A new report has accused the EU of disregarding human rights and international law in its desperation to slow refugee boat crossings across the Mediterranean Sea.
The bloc has pledged tens of millions of euros in funding for authorities in Libya, despite the country’s ongoing civil war and allegations of torture, rape and killings earning it the moniker “hell on Earth” among migrants.
Research by the US-based Refugees International (RI) group warned that the EU’s push to prevent boats leaving the Libyan coast – now the main departure point towards Europe – could fuel horrific abuses.
“The fate of people who are seeking international protection is effectively absent from the plans outlined by EU leaders to tackle the Central Mediterranean route,” its report concluded.
“With the ongoing violence and chaos in Libya, a country that lacks an asylum system and where the rule of law is absent, EU countries must accept people on their territory through orderly, legal processes that are viable alternatives to ruthless criminal networks.
“The EU and its member states should also ensure that their funding and actions in Libya do not result in or contribute to human rights abuses against refugees and migrants.”
Researchers gathered harrowing testimonies from asylum seekers who had managed to survive the crossing to Europe, which has claimed a record of more than 1,700 lives so far this year.
Among them was Ali, a 17-year-old boy from Gambia who was detained in what he believed was an official detention centre in Zawaiya.
He said UN workers brought food, clothes shoes and other supplies, which were then sold for profit by guards who gave detainees only one portion of bread and a handful of pasta each day.
“They beat a boy, he vomited blood. I saw it in front of my eyes.”
When another man died after a severe beating, the teenager and other migrants were ordered to bury his body themselves in a shallow grave outside.
During his detention the “boss” of the prison also forced people into to build a house, which Ali and four others did – unpaid – until they were allowed to leave detention and attempt the journey to Europe.
It is one of numerous accounts of forced labour in Libya, where the International Organisation of Migration warned people were being openly traded in “slave markets”.
Smugglers and armed gangs have exploited lawlessness, since the UK and France led a military campaign to oust Muammar Gaddafi, to expand their ruthless trade, and it is frequently unclear whether squalid detention centres are run by officials, militias or both.
Ali had already been forced back to Libya once after his boat was intercepted by the Libyan coastguard, which has recently been filmed firing into the air during “rescues” and cutting across humanitarian ships, after allegedly causing drownings and opening fire on a Médecins Sans Frontières (MSF) vessel.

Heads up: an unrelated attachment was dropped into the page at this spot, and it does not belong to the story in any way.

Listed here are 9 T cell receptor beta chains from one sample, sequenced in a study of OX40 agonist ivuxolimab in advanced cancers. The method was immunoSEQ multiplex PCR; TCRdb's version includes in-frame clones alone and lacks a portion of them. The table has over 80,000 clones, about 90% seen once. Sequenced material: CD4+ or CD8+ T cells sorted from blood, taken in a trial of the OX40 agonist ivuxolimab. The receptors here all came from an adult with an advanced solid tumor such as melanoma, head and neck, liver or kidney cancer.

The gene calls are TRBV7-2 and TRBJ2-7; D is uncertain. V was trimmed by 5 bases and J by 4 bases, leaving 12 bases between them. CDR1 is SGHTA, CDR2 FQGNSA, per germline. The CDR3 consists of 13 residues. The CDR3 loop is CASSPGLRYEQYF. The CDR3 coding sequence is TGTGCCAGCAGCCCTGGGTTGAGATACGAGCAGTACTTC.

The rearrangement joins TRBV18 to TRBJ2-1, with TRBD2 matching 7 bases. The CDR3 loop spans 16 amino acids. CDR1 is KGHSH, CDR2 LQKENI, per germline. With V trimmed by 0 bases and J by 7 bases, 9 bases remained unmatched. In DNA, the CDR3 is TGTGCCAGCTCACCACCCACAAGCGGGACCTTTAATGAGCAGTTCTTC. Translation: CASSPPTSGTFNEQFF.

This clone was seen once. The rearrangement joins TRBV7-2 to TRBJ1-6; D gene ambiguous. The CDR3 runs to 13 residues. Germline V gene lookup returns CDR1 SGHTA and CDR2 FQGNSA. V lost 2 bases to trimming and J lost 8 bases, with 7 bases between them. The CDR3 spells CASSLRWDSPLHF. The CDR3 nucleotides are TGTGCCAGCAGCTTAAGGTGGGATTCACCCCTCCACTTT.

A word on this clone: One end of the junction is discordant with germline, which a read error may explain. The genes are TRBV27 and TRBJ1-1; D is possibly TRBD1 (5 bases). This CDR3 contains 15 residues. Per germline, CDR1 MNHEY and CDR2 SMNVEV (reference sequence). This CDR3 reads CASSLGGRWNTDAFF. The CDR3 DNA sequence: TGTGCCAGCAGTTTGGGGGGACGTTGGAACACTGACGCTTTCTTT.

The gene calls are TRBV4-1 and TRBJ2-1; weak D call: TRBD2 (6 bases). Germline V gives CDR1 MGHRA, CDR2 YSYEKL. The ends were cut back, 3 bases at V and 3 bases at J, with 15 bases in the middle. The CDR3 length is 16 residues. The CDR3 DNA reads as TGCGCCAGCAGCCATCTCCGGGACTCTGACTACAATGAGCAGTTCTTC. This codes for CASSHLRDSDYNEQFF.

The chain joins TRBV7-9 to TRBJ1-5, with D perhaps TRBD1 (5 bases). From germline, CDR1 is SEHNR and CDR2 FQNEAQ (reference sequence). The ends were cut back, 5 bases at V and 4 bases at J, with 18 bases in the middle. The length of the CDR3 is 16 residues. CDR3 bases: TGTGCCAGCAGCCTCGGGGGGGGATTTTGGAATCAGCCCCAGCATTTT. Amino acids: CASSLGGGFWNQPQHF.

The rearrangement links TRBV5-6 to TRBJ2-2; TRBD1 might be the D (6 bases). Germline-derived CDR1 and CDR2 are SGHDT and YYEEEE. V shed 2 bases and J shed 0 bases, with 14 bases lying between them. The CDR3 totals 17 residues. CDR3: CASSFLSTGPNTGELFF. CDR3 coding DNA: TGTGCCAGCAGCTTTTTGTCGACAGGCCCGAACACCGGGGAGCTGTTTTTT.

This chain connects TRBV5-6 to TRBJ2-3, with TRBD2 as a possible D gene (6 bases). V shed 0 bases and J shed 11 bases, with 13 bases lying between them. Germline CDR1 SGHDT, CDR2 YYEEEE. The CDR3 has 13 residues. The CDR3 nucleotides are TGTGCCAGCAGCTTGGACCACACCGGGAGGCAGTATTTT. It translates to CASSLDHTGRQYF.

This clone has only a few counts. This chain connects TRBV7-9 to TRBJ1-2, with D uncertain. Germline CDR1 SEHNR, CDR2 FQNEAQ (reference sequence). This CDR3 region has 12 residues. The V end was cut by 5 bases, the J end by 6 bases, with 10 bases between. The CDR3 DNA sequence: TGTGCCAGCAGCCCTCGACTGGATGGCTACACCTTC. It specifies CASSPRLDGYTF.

Ali said the armed guards who boarded a dinghy he was travelling on in November 2016 demanded money before “they started to beat people with the guns. They hit me on my head with their guns.”
Humanitarian groups say forcing people back to Libya from international waters is a violation of international law, particularly “non-refoulement” principles that prohibit people being returned to a country where they face torture or other ill-treatment.
But despite training and equipping the Libyan coastguard, the EU appears to have made no move to censure it for venturing outside territorial waters and has not publicly condemned numerous clashes with international ships deployed by commanders in Rome.
As well as torture and killings in detention centres, RI said women and girls in Libya are at particular risk of widespread sexual abuse.
Rape is so prevalent among migrants in Libya and on journeys to it that some women passing through Ethiopia or Sudan are given a contraceptive injection, but many of those arriving on boats to Italy are pregnant.
Juliette, a 25-year-old woman from Cameroon who spent four months in Libya, told RI that “when someone kidnaps you, he can call his brothers” to tell them he has women and girls.
“In front of me, men came to take girls away to rape them,” she added. “Especially Nigerian girls.”
A teenage boy from Ghana said Libyan guards at his detention centre took women away one by one to rape, passing some on to be taken away overnight by unidentified men.
An Eritrean man who had been held by smugglers near Tripoli, said Libyan men abducted a 21-year-old-woman, who later died days after finding out she was pregnant.
In some cases, sexual abuse is used as an alternative to large bribes for release, while other migrants are extorted and forced to call family members abroad for payment.
Izza Leghtas, RI’s senior advocate for Europe and the author of the report, said EU countries know “full well” the dire conditions faced by migrants.